SIR Keir Starmer has said it is wrong to say that only women have a cervix.

The UK Labour leader said: “It is something that shouldn’t be said, it is not right.”

The often heated debate on transgender and sex-based rights should be conducted using "proper views", he added. 

Sir Keir made the comment in an interview with the BBC’s Andrew Marr in Brighton, where the party is holding its first physical conference since the Covid pandemic began.

Rosie Duffield, the Labour MP for Canterbury, has been accused of transphobia for saying on Twitter that only women have a cervix, the other name for the neck of the womb.

Her statement brought her into conflict with trans rights supporters who say that people born male who now identify as women are truly women, regardless of their anatomy.

The idea is encapsulated in the slogan 'trans women are women'.

Ms Duffield said she felt unsafe attending her party's conference because of the abuse she had received, including from fellow Labour members.

On the Marr show, Sir Keir was asked: “Does someone who thinks only women have a cervix is welcome in the Labour party?”

He replied: “We need to have a mature, respectful debate about trans rights.

“We need to I think bear in mind that the trans community are amongst the most marginalised and abused communities, and wherever we’ve got to in the law we need to go further, and we want to go further on that. 

“But wherever the debate is, it needs to be a tolerant debate and I am absolutely sure that our conference will be a place which is safe for that debate to take place, and it is.”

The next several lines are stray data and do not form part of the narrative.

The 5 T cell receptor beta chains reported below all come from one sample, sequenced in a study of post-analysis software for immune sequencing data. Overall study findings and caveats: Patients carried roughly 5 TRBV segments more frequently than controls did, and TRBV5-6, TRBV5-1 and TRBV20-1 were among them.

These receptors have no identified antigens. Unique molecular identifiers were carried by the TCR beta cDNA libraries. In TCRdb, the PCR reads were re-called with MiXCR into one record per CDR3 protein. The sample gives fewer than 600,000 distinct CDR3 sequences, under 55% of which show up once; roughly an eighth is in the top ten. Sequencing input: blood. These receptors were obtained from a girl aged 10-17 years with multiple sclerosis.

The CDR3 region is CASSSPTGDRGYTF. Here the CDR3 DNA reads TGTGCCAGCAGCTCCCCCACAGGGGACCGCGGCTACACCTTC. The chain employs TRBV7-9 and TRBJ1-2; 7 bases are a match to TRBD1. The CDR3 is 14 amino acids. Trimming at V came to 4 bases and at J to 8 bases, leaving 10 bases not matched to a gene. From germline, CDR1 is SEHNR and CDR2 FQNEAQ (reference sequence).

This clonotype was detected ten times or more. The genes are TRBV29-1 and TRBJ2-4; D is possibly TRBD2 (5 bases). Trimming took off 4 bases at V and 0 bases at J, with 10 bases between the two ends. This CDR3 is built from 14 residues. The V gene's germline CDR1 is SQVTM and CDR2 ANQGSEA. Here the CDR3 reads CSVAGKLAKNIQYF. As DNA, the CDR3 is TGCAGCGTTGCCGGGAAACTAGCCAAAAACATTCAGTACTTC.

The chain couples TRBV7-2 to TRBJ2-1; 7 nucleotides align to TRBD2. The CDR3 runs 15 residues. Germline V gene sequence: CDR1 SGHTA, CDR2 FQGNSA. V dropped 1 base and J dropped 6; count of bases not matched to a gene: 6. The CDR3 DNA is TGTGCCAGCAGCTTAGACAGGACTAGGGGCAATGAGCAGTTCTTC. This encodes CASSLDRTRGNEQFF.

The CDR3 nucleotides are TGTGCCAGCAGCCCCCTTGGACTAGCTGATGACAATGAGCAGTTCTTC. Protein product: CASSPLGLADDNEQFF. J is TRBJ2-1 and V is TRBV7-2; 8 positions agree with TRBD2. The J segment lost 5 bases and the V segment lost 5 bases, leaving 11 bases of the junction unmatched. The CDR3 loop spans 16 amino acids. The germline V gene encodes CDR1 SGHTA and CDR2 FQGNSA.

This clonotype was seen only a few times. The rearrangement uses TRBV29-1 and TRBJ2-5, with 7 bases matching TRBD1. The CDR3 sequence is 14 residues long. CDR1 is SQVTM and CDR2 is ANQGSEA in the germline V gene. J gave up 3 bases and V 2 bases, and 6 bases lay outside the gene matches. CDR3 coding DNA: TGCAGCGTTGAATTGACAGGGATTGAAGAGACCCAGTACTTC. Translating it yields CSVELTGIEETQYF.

Sir Keir was then asked: “Is it transphobic to say only women have a cervix?”

He said: “It is something that shouldn’t be said, it is not right.”

The Scottish Government is currently planning to reform the law to make is quicker and easier for trans people to change their gender in the eyes of the law, reducing the time period from two years to six months and ending the need for a medical diagnosis.

Critics say the switch to a self-ID system could be abused by men seeking access to women-only spaces such as changing rooms, prisons and refuges.

Nicola Sturgeon recently said such concerns, while sincere, were ultimately “not valid”. 

The UK Government had promised similar reforms to the Gender Recognition Act, but has since backtracked on its commitment.

Asked why Rosie Duffield should not have said that only women have a cervix, Sir Keir said: “I don’t think we can just go through various things that people have said. 

“Rosie Duffield, I spoke to Rosie earlier this week and told her that conference was a safe place for her to come, and it is a safe place for her to come.

“I spoke to others to make exactly the same principle. We do everybody a disservice if we reduce what is a really important issue to these exchanges on particular things that are said.

“The trans community, as I say, are the most marginalised and abused of many, many communities and we need to make progress on the Gender Recognition Act.

“I am very concerned that this debate needs to be conducted in a proper way, with proper views expressed in a way that is respectful.”

Asked why Ms Duffield continued to feel uncomfortable about attending conference, Sir Keir said he made it clear to her that it was a safe conference.

But he added: “What she said to me was that she didn’t want to come because it would cause a distraction from the ideas we’re putting forward at this conference.

“I asked her whether that was something I could say on her behalf and she said yes. So that’s what Rosie says about this, and I’ll take that from Rosie.”

Sir Keir's comments were criticised by the Labour Women's Declaration, which campaigns on sex-based rights within the Labour party.